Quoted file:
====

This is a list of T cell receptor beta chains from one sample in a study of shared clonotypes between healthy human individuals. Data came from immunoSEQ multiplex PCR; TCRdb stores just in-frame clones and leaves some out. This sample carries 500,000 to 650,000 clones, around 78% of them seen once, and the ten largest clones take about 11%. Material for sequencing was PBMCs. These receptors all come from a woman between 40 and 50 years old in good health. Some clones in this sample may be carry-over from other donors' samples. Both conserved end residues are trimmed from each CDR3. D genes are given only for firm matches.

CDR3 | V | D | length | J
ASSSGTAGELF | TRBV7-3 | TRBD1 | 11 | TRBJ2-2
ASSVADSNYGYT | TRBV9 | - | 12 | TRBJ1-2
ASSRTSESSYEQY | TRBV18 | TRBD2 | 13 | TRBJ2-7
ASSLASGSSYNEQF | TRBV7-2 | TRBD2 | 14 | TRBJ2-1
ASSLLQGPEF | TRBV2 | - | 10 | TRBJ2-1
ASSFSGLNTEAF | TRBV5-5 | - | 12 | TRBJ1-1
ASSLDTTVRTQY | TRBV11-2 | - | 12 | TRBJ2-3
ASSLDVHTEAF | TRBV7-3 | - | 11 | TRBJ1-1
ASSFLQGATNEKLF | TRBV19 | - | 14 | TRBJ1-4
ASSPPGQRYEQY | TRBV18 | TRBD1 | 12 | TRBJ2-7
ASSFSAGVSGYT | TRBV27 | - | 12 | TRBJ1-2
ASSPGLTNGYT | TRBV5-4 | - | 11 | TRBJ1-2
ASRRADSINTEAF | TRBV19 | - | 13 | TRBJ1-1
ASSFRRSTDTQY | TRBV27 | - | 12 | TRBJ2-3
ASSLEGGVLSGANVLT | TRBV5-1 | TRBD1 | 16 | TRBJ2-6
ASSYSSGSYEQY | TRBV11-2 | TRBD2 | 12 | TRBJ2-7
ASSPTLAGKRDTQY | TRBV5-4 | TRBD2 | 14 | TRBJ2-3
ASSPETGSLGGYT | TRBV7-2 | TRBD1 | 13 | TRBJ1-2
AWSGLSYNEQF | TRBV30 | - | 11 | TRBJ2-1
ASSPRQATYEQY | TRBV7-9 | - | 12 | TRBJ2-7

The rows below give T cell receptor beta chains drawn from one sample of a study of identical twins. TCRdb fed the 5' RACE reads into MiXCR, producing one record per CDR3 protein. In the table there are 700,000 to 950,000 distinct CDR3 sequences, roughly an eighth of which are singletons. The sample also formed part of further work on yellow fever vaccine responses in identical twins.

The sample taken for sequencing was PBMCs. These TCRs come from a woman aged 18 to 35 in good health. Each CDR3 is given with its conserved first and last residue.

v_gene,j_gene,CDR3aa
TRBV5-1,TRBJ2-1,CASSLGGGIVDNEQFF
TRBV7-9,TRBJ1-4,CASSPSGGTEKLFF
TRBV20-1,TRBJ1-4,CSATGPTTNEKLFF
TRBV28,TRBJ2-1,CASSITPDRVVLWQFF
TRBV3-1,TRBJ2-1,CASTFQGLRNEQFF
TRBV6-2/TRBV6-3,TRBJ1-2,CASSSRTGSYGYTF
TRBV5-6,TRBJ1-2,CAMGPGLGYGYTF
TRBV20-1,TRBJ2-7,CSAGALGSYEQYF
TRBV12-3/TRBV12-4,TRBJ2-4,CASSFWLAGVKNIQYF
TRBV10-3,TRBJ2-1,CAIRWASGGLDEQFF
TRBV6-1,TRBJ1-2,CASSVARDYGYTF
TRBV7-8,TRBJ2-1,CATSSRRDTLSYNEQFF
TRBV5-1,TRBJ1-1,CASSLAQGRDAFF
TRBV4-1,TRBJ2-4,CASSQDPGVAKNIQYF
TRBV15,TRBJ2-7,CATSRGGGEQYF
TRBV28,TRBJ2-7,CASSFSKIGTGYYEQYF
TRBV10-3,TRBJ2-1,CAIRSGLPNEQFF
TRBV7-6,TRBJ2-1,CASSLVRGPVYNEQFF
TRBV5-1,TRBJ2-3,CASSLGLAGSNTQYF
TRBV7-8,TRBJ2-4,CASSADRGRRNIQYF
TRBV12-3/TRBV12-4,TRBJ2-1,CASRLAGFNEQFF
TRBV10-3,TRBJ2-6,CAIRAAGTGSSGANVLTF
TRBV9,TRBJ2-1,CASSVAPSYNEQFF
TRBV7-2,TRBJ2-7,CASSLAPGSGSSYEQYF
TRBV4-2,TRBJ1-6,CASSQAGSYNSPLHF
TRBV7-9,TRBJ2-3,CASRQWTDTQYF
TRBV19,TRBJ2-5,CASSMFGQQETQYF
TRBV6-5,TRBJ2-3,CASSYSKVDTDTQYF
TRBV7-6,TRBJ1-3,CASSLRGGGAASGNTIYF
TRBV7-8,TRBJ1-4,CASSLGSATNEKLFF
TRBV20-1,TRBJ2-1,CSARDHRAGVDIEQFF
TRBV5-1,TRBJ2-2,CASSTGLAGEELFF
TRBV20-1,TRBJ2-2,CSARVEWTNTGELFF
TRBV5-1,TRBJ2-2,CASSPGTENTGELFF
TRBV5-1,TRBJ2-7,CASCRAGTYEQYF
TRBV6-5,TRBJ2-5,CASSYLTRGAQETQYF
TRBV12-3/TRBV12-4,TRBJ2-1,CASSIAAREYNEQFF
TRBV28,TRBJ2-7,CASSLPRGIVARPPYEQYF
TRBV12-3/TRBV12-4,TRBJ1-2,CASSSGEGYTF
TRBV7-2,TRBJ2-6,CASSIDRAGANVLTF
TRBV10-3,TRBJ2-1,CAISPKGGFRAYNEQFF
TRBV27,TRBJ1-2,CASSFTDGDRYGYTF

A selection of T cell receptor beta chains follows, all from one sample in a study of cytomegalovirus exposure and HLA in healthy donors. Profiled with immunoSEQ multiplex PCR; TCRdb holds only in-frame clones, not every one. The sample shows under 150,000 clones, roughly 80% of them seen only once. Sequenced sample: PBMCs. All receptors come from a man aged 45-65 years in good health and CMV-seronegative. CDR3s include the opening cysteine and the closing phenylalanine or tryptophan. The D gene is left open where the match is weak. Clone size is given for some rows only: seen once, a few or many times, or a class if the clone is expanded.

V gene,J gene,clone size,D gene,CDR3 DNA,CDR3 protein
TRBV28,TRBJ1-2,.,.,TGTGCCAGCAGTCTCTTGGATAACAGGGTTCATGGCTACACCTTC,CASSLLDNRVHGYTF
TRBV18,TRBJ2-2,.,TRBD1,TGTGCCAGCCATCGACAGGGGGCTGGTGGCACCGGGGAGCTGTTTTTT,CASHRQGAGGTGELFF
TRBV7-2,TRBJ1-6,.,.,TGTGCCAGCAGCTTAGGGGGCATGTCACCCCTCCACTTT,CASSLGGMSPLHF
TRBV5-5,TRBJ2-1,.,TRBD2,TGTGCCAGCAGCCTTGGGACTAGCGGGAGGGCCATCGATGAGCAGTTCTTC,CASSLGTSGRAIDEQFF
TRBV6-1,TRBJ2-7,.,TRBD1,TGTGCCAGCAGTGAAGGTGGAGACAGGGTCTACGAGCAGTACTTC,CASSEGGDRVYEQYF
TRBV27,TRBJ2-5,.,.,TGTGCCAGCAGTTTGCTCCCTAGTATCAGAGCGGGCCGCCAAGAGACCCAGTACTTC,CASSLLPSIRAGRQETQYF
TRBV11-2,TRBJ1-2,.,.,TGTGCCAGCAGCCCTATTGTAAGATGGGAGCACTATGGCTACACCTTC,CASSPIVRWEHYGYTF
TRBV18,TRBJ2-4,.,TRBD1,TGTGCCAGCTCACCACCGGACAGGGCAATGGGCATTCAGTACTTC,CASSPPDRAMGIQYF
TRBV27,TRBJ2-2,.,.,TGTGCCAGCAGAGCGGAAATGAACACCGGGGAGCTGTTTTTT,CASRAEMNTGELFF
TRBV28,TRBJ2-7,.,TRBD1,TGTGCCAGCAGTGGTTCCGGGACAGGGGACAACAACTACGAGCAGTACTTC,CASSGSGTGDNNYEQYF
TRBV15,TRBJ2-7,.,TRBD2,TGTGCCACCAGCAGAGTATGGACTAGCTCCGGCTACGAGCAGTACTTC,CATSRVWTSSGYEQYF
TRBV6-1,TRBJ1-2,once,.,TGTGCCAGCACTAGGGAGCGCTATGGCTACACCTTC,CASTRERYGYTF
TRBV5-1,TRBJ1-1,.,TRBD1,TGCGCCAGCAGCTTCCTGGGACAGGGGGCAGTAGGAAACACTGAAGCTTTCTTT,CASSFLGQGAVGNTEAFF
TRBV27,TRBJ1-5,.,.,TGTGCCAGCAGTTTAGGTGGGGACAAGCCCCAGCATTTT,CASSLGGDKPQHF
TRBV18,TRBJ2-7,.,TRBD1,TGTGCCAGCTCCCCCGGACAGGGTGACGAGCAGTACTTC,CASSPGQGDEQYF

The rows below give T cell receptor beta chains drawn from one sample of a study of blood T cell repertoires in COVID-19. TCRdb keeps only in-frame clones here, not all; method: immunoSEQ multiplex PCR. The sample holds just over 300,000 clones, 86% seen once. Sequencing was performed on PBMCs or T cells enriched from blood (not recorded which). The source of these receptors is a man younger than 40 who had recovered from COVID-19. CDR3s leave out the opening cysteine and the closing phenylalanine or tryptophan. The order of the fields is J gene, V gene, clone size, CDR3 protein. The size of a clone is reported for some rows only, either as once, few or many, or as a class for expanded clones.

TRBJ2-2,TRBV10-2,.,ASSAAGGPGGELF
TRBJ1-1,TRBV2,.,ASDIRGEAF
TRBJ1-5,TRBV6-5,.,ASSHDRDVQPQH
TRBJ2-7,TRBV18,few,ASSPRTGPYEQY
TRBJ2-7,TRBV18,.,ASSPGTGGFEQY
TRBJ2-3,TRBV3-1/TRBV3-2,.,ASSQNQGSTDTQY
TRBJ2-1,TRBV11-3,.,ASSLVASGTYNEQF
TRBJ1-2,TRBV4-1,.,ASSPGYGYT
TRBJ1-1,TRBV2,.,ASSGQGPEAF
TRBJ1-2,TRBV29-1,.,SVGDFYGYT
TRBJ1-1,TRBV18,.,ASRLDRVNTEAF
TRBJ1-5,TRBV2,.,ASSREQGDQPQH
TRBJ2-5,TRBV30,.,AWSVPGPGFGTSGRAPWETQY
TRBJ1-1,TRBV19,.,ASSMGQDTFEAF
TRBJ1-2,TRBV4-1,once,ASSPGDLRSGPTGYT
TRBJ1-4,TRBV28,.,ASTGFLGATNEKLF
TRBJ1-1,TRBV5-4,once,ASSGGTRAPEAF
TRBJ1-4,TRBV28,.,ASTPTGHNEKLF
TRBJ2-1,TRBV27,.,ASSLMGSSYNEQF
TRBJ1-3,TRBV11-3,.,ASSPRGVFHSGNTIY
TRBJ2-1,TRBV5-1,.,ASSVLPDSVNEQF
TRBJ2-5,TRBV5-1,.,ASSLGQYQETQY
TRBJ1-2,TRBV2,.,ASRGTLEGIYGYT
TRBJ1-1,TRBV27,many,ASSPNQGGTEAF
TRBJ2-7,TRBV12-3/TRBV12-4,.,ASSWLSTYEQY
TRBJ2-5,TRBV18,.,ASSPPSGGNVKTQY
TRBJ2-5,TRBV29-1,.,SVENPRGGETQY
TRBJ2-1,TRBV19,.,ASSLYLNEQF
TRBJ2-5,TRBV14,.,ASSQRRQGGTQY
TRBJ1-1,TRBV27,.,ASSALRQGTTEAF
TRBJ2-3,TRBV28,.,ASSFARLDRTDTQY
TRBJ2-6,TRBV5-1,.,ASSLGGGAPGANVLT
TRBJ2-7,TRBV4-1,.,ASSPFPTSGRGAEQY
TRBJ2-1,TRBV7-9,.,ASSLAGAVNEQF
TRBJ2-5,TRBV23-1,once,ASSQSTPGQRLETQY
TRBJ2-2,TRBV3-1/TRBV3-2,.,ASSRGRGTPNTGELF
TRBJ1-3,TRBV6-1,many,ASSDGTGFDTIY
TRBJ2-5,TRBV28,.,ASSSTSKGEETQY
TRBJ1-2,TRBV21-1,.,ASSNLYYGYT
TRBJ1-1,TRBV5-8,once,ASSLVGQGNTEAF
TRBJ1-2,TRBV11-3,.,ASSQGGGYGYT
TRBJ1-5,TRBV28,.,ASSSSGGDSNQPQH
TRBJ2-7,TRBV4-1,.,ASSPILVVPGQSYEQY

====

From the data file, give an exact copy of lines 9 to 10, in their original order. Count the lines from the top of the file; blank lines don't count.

ASSLDTTVRTQY | TRBV11-2 | - | 12 | TRBJ2-3
ASSLDVHTEAF | TRBV7-3 | - | 11 | TRBJ1-1